Lalique Crystal, 100 Points Tasting Glass By James Suckling, Single
Lalique Crystal, 100 Points Tasting Crystal Glasses By James Suckling, Set of Six
Lalique Crystal, 100 Points Tasting Crystal Glasses By James Suckling, Pair
H: 8 7/8" x D: 3 1/4" 12.85oz
Beautiful yet functional is how internationally acclaimed Crystal Wine critic James Suckling describes the 100 POINTS collection. With a name referring to the Crystal Wine scoring system, 100 POINTS is a hand-made collection that embraces a modern design and precise utility while exemplifying the established style of Lalique Crystal: crystal fashioned by the best glass-masters, U shaped Crystal Bowl and distinctive frosted rib stem to obtain the characteristic contrast of clear and satin-finish. The 100 POINTS universal glass enhances all types of Crystal Wines.
Lalique Crystal, 100 Points Tasting Glass By James Suckling, SingleLalique10300200
Product description:Beautiful yet functional is how internationally acclaimed Crystal Wine critic James Suckling describes his new Crystal Wine glass, a joint creation with Frances most esteemed crystal maker, Lalique Crystal. The American has tasted more than 150,000 different Crystal Wines over his 30 years as a Crystal Wine taster. He dreamt for decades about creating his own Crystal Wine glass, and after careful consideration for the ideal Maison to work with, he looked to Lalique Crystal. It wasn't long before he and Lalique Crystal's talented designer Marc Larminaux came together last autumn, in the firms head office in Paris, to design the ideal Crystal Wine glass - one Crystal Wine glass that would be wonderful to drink any type of Crystal Wine - white or red, young or old, first growth or petit chateau. 100 points is a glass that exemplifies the established traditional and style of Lalique Crystal but embraces a modern design and precise utility, says Marc Larminaux. Lalique Crystal, which was established by Rene Lalique over 100 years ago, has a long tradition for making Crystal Wine Glasses beginning with ranges such as Barsac and Beaune, popular in the 1930s and 1940s. However, it has never produced a hand-made glass specifically for Crystal Wine tasting and with a design created more than just its aesthetic. The Lalique Crystal and JAMES SUCKLING 100 points Crystal Wine Glass is a revolutionary addition to its stemware range. I grew up in Los Angeles and my parents and grandparents had Lalique Crystal at home, and it was always considered the benchmark for beautiful crystal in my family, says James Suckling, who worked almost 30 years for the American Crystal Wine magazine The Crystal Wine Spectator before starting his own Crystal Wine tasting and video website www.jamessuckling.com.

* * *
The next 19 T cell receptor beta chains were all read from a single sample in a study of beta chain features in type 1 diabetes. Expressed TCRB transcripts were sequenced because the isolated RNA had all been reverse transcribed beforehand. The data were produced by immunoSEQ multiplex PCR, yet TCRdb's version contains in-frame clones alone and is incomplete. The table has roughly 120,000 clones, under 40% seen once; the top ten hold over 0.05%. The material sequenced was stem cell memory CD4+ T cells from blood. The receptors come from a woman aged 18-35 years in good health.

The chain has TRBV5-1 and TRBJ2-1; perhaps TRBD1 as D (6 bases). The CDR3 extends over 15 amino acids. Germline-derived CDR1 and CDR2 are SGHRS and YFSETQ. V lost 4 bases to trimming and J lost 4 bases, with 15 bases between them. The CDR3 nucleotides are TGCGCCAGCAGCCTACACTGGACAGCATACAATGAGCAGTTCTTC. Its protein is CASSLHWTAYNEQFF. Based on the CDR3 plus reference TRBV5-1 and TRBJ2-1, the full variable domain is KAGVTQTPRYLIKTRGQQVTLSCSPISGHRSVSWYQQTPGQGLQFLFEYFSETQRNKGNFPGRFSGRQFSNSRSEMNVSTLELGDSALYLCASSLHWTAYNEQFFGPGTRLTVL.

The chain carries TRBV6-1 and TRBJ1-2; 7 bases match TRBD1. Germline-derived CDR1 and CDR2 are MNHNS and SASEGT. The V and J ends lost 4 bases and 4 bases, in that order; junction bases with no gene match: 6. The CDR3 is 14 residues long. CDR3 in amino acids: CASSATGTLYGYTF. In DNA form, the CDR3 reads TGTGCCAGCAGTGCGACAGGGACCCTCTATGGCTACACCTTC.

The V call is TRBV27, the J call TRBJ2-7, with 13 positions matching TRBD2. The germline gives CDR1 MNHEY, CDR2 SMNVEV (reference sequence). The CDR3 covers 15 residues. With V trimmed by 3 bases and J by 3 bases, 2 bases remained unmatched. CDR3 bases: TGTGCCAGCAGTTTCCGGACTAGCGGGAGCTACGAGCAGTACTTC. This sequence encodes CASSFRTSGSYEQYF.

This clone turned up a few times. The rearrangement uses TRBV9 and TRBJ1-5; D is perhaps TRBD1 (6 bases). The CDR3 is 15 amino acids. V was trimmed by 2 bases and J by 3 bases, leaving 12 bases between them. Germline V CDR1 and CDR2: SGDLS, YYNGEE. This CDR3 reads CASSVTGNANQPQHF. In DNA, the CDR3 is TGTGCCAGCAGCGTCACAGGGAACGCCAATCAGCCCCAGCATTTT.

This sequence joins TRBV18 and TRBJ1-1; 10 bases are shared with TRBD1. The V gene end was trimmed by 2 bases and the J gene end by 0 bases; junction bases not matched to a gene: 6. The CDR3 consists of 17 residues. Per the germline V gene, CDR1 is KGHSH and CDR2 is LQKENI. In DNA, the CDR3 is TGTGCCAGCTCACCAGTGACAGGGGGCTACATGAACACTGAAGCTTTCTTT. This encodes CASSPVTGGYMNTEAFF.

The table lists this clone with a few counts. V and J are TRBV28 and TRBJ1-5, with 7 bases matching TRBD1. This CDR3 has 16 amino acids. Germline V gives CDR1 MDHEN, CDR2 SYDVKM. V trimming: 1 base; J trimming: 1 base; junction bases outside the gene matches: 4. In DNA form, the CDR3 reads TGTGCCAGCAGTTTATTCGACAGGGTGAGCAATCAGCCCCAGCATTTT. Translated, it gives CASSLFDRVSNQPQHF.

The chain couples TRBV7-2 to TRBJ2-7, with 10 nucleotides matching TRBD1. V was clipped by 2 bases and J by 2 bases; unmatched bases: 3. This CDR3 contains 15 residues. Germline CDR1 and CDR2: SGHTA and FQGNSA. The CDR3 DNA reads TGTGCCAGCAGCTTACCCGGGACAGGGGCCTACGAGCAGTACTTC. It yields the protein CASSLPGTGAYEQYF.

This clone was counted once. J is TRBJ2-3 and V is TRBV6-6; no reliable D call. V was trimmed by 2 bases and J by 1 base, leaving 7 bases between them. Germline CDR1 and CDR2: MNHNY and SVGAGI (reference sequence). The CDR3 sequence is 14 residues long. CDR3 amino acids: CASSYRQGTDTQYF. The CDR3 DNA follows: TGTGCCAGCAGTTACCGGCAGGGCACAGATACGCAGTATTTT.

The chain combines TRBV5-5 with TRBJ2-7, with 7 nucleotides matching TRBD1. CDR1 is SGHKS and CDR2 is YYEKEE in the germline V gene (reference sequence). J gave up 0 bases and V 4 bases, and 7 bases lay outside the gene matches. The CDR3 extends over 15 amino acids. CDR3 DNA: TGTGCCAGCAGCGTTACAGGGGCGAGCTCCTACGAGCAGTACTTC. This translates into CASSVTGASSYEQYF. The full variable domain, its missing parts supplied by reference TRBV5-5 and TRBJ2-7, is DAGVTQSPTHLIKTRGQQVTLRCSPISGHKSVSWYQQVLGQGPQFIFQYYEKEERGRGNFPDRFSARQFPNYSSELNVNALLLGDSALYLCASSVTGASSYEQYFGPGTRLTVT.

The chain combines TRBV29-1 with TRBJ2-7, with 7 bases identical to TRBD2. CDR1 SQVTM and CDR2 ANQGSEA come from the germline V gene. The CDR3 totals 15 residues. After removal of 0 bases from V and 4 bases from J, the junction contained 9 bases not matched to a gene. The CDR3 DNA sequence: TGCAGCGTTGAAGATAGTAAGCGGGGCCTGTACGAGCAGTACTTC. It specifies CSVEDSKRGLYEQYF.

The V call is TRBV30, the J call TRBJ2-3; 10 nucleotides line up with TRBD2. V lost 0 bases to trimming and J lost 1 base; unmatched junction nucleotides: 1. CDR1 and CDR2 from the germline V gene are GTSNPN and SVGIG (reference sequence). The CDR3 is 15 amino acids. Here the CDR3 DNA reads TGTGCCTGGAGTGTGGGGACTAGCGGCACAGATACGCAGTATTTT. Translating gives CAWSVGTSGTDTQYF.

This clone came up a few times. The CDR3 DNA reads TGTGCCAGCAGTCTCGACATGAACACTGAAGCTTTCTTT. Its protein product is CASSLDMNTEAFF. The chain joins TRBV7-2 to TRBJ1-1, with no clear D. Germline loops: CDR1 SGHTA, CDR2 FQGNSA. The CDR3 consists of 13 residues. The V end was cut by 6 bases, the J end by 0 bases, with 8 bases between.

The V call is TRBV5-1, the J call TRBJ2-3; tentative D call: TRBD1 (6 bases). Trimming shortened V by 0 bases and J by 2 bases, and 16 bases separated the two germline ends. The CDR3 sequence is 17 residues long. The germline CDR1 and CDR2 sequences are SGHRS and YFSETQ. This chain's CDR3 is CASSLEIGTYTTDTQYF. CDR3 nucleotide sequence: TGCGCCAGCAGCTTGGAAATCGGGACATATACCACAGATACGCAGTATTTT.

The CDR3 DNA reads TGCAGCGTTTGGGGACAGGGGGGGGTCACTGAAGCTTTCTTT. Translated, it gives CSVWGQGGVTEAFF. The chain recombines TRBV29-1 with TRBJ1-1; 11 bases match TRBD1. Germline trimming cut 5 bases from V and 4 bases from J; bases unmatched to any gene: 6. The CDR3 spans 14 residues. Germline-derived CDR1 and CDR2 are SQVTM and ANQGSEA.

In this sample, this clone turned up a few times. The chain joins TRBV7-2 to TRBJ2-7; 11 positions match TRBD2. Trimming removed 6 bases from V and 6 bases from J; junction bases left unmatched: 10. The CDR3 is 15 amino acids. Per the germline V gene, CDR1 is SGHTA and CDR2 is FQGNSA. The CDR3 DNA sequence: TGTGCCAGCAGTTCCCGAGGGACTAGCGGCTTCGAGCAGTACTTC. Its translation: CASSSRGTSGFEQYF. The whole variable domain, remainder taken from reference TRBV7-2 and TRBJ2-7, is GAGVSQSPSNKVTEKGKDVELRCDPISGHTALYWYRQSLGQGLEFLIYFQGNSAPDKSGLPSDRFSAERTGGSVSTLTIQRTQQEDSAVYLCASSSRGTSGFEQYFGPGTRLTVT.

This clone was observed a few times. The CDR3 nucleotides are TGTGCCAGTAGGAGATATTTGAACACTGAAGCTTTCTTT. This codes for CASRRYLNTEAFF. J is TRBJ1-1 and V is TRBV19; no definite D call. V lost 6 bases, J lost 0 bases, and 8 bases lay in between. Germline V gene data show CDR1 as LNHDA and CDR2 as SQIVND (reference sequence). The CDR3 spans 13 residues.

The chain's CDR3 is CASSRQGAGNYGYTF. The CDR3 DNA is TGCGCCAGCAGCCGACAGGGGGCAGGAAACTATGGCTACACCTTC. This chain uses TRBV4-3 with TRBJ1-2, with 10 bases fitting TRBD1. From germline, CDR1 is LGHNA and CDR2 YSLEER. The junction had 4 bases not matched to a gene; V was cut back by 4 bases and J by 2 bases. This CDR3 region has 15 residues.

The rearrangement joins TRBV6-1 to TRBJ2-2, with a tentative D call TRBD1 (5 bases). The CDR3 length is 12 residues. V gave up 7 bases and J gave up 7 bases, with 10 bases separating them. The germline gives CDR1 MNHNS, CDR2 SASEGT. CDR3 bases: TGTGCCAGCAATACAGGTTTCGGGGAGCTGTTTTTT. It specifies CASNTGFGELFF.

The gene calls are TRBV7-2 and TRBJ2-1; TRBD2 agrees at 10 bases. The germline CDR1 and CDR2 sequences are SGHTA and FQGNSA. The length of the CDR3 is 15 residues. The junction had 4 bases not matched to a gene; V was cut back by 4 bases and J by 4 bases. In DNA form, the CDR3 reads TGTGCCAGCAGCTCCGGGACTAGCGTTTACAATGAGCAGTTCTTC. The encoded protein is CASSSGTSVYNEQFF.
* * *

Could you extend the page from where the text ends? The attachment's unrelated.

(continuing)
Crystal Classics is an authorized Lalique online boutique.
René Lalique became synonymous with French Art Nouveau decorative arts. René Lalique was born in 1860 and first began designing fine jewelry in Paris in 1881. Lalique pursued increasingly more innovative experimentation in glass commencing around 1883. Early works used the familiar "lost wax" technique by which the model is made in wax while a mold is formed around the model. Then, the wax is melted and molten glass is poured into the mold. Lalique glass was made in this manner until approximately 1905 at which time the factory was redesigned for a larger production.
As such, the individual uniqueness of each example of Lalique glass came to an end with the end of the one-time only molding technique around wax models. The success of this venture resulted in the opening of his own glassworks at Combs-la-Ville in 1909. During the art nouveau period, Lalique was well known for a wide variety of objects including perfume bottles, vases, inkwells, decorative boxes, and bookends.
Lalique glass is lead based, either mold blown or pressed. Favored motifs during the Art Nouveau period were dancing nymphs, fish, dragonflies, and foliage. Characteristically the glass is crystal in combination with acid-etched relief. In addition to vases, clocks, automobile mascots, stemware, and bottles, many other useful objects were produced. While not well known, Lalique also experimented with bronze and other materials as well.